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Old 04-18-2014, 10:19 PM   #21
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Sorry, by 10-11 o'clock I mean that it was barely above "L".

Also, if the tstat is working correctly I would imagine that the car would be roughly the same temp while driving as it is at idle while parked.

That was not the case. It sat right where I thought it should while idling, but while driving it was barely even warm.
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Old 04-18-2014, 10:40 PM   #22
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By l I mean c.
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Old 04-18-2014, 10:43 PM   #23
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Exactly which BEGI reroute did you install?

Their "racer" reroute belongs in a garbage bin.

Their "standard" reroute can be OK, but BEGI has some options for it that, again, belong in a garbage bin.

Details please. And pix.

You could have saved money and installed the mt.net "standard" reroute. It would work too.
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Old 04-19-2014, 02:06 AM   #24
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Stock gauge hardly reads a difference between 180-210*F.

There is a mod write up to make it more linear.

Did you do the normal reroute with the yukon hose and the Begi spacer? or that really expensive one on the Begi site?
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Old 04-19-2014, 10:02 AM   #25
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Thanks to all of you who have posted experiences with coolant reroutes! The info has been very helpful.

I'm about to install my BEGI spacer and Kia water outlet as part of the cheap coolant reroute, with Escalade hose, etc.

After seeing reports of trouble getting things to seal at the back of the head, I checked the parts for flatness, and found a problem. The Kia water outlet was cupped about .010" The BEGI spacer was much better but still not flat.

After spending some quality time with a file on the water outlet, I lapped both parts on #400 emery paper, glued to a piece of glass. The parts now meet without any gaps.

The longer of the two bolts supplied with my spacer *is* too long. I'll either get a shorter one, or shorten the one I have.

Hope this helps!
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Old 04-19-2014, 11:29 AM   #26
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I'm running a 180F thermostat (working). It apparently starts to crack open around 155F. Driving on the Interstate it takes more than 15 minutes to get to above 160F with low outside temps.
Idling it gets up to temp much faster and the fans kick in and out as they're supposed to.

Your temp gauge is really only a three-position indicator. These things are so non-linear it's laughable. So all you get is 'cold' | 'normal-ish' | 'waaaaayyyy too hot'.
My stock gauge would only start hitting the center at 185F. So you may actually be at 170F with your typical reading of barely above 'L'. They also differ substantially. I measured two different sensors and their resistance at room-temperature was quite different.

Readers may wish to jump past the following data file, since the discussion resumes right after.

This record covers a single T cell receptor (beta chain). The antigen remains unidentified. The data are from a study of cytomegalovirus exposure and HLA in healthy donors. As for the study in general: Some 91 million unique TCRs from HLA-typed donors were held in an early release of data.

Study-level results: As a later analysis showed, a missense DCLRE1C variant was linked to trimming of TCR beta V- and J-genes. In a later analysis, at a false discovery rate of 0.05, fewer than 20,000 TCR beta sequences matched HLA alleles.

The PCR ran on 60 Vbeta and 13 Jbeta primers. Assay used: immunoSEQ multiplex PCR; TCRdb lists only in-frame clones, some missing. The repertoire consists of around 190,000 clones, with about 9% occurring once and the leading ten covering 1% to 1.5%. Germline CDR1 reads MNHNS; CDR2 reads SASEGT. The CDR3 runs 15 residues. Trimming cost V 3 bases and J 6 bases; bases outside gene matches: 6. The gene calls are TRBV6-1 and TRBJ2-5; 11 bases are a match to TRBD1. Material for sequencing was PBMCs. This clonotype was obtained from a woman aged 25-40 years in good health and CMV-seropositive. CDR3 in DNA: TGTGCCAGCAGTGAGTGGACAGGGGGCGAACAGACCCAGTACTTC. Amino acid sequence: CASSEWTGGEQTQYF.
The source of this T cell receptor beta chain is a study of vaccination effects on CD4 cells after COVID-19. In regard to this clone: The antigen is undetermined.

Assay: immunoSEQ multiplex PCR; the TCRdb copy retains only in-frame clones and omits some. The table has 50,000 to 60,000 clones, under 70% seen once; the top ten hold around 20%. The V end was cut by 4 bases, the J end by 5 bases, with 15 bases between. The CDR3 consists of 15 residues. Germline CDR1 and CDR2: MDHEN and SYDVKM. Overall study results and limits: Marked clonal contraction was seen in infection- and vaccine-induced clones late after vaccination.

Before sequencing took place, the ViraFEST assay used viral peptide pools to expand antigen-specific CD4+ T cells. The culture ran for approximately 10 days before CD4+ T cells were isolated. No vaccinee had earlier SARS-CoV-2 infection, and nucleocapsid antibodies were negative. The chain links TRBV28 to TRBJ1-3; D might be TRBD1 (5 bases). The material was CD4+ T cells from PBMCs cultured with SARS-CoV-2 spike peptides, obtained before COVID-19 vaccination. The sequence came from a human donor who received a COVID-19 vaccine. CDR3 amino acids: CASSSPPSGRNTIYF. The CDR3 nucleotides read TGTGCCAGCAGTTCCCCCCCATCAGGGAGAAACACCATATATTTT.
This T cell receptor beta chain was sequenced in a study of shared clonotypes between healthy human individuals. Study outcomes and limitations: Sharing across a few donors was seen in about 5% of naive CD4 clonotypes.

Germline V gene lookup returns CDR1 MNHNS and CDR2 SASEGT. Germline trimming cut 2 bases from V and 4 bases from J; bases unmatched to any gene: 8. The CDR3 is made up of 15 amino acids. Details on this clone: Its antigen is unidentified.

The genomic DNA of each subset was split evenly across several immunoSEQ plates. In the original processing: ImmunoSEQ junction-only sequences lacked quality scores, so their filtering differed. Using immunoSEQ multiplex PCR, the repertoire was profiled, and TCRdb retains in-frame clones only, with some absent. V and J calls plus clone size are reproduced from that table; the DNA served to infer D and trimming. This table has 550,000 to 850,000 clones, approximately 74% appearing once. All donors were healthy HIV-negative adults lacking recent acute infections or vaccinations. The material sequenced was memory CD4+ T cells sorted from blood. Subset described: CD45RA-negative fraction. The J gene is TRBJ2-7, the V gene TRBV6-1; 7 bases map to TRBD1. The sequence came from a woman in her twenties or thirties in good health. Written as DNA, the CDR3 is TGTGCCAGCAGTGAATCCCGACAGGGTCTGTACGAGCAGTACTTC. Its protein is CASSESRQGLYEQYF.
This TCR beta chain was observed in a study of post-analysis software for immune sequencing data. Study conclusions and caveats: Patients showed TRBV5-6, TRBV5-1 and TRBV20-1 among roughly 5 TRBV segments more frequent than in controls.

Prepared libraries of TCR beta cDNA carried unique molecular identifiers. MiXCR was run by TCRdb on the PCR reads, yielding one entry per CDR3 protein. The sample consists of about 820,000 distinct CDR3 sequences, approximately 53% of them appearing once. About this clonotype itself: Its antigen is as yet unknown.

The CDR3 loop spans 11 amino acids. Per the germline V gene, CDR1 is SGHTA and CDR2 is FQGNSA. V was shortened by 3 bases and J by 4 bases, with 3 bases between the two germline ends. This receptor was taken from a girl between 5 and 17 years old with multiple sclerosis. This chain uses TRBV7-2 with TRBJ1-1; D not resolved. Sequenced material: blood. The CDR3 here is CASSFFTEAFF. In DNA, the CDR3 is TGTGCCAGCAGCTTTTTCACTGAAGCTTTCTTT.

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Old 04-19-2014, 06:53 PM   #27
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Quote:
Originally Posted by stefanst View Post
Your temp gauge is really only a three-position indicator. These things are so non-linear it's laughable. So all you get is 'cold' | 'normal-ish' | 'waaaaayyyy too hot'.
My stock gauge would only start hitting the center at 185F. So you may actually be at 170F with your typical reading of barely above 'L'. They also differ substantially. I measured two different sensors and their resistance at room-temperature was quite different.
I used the link below to mod my stock gauge. Fewer parts than the popular mod recommend m.net.
Linear Temperature Gauge Mod

I didn't install the needle until the fan kicked on and I used the android torque app to tell me what temp that was. With the needle straight up at that point, I get a better sense for whenever it may be getting too hot. Just a cheap solution until I get a real gauge.
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Old 04-21-2014, 01:53 PM   #28
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Quote:
Originally Posted by stefanst View Post
I'm running a 180F thermostat (working). It apparently starts to crack open around 155F. Driving on the Interstate it takes more than 15 minutes to get to above 160F with low outside temps.
Idling it gets up to temp much faster and the fans kick in and out as they're supposed to.

Your temp gauge is really only a three-position indicator. These things are so non-linear it's laughable. So all you get is 'cold' | 'normal-ish' | 'waaaaayyyy too hot'.
My stock gauge would only start hitting the center at 185F. So you may actually be at 170F with your typical reading of barely above 'L'. They also differ substantially. I measured two different sensors and their resistance at room-temperature was quite different.
Definitely the gauges have significant dampening, there are some graphs around by KiwiNB on m.net showing this. I wouldn't trust a stock gauge more than cold, warming/warmed up, hot.

I have found the sensor (not gauge) readings to be repeatable from one sensor to the next (not sure about the actual accuracy of the reading though). I would think there is something wrong with one of your sensors if you see large difference between two sensors. Just remember sensor resistance is finer than 1*F, 50 ohms is not going to translate to 50 *F. I think the resistance range for temp sensors is easily from hundreds of ohms to thousands (ie you may see 300 ohms at 200*F and 3000 ohms at 50*F). All of these are just random numbers, no real math. The FSM has some data on temp sensor resistance and expect temperature.
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